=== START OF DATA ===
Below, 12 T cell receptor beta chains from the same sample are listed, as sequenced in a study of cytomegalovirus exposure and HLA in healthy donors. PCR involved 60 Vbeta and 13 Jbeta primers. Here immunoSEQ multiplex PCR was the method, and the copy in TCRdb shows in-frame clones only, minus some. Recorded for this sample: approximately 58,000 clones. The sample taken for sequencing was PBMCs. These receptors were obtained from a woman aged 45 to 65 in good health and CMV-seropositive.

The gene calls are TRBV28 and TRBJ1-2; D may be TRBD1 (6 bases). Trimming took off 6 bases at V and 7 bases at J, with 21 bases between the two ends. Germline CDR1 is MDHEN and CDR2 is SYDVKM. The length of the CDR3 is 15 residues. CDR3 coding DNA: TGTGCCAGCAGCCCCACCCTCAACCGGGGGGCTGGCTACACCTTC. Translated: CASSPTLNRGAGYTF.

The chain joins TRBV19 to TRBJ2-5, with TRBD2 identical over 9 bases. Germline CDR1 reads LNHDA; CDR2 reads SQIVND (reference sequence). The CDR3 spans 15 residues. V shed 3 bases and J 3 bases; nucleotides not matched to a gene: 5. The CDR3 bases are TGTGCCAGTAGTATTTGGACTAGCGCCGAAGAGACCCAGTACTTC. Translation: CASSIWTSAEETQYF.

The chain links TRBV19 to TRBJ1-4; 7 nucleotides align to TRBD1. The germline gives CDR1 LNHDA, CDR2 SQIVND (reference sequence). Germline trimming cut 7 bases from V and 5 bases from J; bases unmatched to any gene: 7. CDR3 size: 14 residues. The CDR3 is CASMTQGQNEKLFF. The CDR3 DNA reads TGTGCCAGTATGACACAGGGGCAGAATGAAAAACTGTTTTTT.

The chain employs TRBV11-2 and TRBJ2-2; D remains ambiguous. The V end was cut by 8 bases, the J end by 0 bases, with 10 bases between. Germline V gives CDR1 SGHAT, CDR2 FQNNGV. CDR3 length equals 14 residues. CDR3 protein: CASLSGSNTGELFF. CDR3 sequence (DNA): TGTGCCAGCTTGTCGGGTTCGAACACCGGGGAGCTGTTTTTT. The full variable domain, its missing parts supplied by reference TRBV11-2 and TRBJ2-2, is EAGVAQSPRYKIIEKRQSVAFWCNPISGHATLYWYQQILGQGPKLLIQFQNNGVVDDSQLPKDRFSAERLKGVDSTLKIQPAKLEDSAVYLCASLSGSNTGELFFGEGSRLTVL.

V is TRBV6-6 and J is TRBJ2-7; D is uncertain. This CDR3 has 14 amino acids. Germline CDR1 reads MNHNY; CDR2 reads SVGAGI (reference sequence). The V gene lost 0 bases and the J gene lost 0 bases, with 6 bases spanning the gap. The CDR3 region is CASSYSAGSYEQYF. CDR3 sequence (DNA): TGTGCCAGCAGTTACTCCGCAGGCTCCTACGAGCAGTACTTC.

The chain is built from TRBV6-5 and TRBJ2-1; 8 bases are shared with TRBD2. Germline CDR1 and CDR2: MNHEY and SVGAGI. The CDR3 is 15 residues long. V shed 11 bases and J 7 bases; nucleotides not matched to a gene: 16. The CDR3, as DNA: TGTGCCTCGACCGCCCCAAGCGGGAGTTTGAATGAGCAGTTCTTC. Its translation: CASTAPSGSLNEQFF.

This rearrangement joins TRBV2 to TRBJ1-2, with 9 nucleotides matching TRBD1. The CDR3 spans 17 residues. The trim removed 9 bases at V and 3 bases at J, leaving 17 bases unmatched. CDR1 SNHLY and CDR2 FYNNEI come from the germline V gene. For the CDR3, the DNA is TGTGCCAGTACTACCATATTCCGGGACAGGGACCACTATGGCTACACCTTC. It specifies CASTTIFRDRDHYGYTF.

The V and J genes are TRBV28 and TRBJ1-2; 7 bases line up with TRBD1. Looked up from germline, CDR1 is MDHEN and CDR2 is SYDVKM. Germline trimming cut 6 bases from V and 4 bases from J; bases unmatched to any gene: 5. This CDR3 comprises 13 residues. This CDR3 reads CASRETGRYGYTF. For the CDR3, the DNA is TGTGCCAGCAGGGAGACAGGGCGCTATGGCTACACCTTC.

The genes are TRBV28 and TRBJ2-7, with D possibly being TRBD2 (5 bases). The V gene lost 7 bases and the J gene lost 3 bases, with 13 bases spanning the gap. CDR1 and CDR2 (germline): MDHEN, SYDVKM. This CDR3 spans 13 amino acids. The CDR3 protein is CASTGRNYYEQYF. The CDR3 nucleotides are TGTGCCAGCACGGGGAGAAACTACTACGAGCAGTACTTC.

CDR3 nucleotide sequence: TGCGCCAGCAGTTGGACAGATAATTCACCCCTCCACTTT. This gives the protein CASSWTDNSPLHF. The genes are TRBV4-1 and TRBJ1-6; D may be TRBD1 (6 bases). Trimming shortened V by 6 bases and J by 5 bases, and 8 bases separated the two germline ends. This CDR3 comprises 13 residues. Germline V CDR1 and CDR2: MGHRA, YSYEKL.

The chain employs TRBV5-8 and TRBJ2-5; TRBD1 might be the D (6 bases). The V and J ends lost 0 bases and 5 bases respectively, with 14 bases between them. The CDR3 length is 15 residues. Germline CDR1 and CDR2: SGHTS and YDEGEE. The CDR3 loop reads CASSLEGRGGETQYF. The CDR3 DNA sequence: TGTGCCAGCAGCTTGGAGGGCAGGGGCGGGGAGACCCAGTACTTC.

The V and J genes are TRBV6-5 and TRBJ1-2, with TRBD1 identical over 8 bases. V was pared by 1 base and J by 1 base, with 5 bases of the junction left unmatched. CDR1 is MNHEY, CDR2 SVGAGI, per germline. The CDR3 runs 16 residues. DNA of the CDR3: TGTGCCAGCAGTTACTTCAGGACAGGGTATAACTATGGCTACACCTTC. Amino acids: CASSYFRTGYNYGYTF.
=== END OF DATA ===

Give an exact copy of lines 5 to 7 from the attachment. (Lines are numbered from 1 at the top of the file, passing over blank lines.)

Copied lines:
The chain employs TRBV11-2 and TRBJ2-2; D remains ambiguous. The V end was cut by 8 bases, the J end by 0 bases, with 10 bases between. Germline V gives CDR1 SGHAT, CDR2 FQNNGV. CDR3 length equals 14 residues. CDR3 protein: CASLSGSNTGELFF. CDR3 sequence (DNA): TGTGCCAGCTTGTCGGGTTCGAACACCGGGGAGCTGTTTTTT. The full variable domain, its missing parts supplied by reference TRBV11-2 and TRBJ2-2, is EAGVAQSPRYKIIEKRQSVAFWCNPISGHATLYWYQQILGQGPKLLIQFQNNGVVDDSQLPKDRFSAERLKGVDSTLKIQPAKLEDSAVYLCASLSGSNTGELFFGEGSRLTVL.

V is TRBV6-6 and J is TRBJ2-7; D is uncertain. This CDR3 has 14 amino acids. Germline CDR1 reads MNHNY; CDR2 reads SVGAGI (reference sequence). The V gene lost 0 bases and the J gene lost 0 bases, with 6 bases spanning the gap. The CDR3 region is CASSYSAGSYEQYF. CDR3 sequence (DNA): TGTGCCAGCAGTTACTCCGCAGGCTCCTACGAGCAGTACTTC.

The chain is built from TRBV6-5 and TRBJ2-1; 8 bases are shared with TRBD2. Germline CDR1 and CDR2: MNHEY and SVGAGI. The CDR3 is 15 residues long. V shed 11 bases and J 7 bases; nucleotides not matched to a gene: 16. The CDR3, as DNA: TGTGCCTCGACCGCCCCAAGCGGGAGTTTGAATGAGCAGTTCTTC. Its translation: CASTAPSGSLNEQFF.